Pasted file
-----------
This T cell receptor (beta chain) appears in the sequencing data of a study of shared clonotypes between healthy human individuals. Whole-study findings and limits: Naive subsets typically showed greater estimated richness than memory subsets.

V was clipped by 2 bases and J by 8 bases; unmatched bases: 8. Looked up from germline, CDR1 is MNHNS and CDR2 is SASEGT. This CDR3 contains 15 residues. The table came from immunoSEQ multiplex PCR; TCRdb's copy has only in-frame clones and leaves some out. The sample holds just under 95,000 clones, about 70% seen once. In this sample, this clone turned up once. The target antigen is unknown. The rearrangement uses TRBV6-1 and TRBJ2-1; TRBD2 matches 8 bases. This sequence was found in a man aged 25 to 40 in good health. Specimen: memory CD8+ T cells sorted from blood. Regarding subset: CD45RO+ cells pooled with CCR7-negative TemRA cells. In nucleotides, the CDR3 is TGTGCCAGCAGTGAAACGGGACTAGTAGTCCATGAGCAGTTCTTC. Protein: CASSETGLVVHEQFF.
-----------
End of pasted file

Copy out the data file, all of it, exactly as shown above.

This T cell receptor (beta chain) appears in the sequencing data of a study of shared clonotypes between healthy human individuals. Whole-study findings and limits: Naive subsets typically showed greater estimated richness than memory subsets.

V was clipped by 2 bases and J by 8 bases; unmatched bases: 8. Looked up from germline, CDR1 is MNHNS and CDR2 is SASEGT. This CDR3 contains 15 residues. The table came from immunoSEQ multiplex PCR; TCRdb's copy has only in-frame clones and leaves some out. The sample holds just under 95,000 clones, about 70% seen once. In this sample, this clone turned up once. The target antigen is unknown. The rearrangement uses TRBV6-1 and TRBJ2-1; TRBD2 matches 8 bases. This sequence was found in a man aged 25 to 40 in good health. Specimen: memory CD8+ T cells sorted from blood. Regarding subset: CD45RO+ cells pooled with CCR7-negative TemRA cells. In nucleotides, the CDR3 is TGTGCCAGCAGTGAAACGGGACTAGTAGTCCATGAGCAGTTCTTC. Protein: CASSETGLVVHEQFF.